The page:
19. ^ Pops: In my country there was a group called the "Grey Men." They're likely to still be around today. To them, I'm a traitor, and for the past 15 years, Bartlett's protected me from them. Speaking of which, you don't think the "Grey Men" are involved with the disappearance of President Harling, do you? "Project Aces" (Namco) (2004-10-25). Ace Combat 5: The Unsung War. PlayStation 2. Namco. Level/area: "Ancient Walls #1" (scene #19).
  20. ^ Genette: In the end, the Osean Army couldn't take the Yuktobanian capital without Wardog Squadron, and the war began to bog down. For Belka, who had challenged the world to battle, but were crushed by the twin powers of Osea and Yuktobania, there could be no sweeter revenge. "Project Aces" (Namco) (2004-10-25). Ace Combat 5: The Unsung War. PlayStation 2. Namco. Level/area: "Ancient Walls #2" (scene #21).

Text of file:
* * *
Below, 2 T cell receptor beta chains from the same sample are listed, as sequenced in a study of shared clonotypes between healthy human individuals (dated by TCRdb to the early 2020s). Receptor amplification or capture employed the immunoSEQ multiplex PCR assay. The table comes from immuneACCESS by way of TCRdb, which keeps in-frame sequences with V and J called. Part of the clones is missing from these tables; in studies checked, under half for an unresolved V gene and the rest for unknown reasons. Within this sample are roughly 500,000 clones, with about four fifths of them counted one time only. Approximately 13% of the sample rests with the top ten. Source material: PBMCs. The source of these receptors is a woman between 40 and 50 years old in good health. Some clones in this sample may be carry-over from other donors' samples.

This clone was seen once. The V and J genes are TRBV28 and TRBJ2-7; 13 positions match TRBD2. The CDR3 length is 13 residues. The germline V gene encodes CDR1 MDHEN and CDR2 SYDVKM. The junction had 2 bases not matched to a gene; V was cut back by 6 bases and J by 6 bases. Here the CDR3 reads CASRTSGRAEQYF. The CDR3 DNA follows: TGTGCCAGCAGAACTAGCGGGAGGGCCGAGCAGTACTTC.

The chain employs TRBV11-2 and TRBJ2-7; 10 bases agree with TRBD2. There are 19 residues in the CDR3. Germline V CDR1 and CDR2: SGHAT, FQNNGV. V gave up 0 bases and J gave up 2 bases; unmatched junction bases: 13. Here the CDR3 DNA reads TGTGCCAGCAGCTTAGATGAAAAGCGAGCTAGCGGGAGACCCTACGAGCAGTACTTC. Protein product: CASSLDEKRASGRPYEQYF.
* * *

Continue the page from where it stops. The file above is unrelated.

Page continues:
21. ^ Genette: Would it surprise you if I said that President Harling is nowhere to be found within the capital? / Pops: Not really. The hard-line war that Osea's waging right now hardly resembles the peace policy that the President was promoting. Let me guess - he disappeared just before we invaded Yuktobania, right? / Genette: Exactly. My journalist friends told me that nobody's seen him enter or leave the office since. All of his decisions are communicated through the Vice President. And it gets better, a lot of the military officers that resigned over disagreement with the President's arms-reduction plan have started to return to the capital. "Project Aces" (Namco) (2004-10-25). Ace Combat 5: The Unsung War. PlayStation 2. Namco. Level/area: "8492" (scene #18).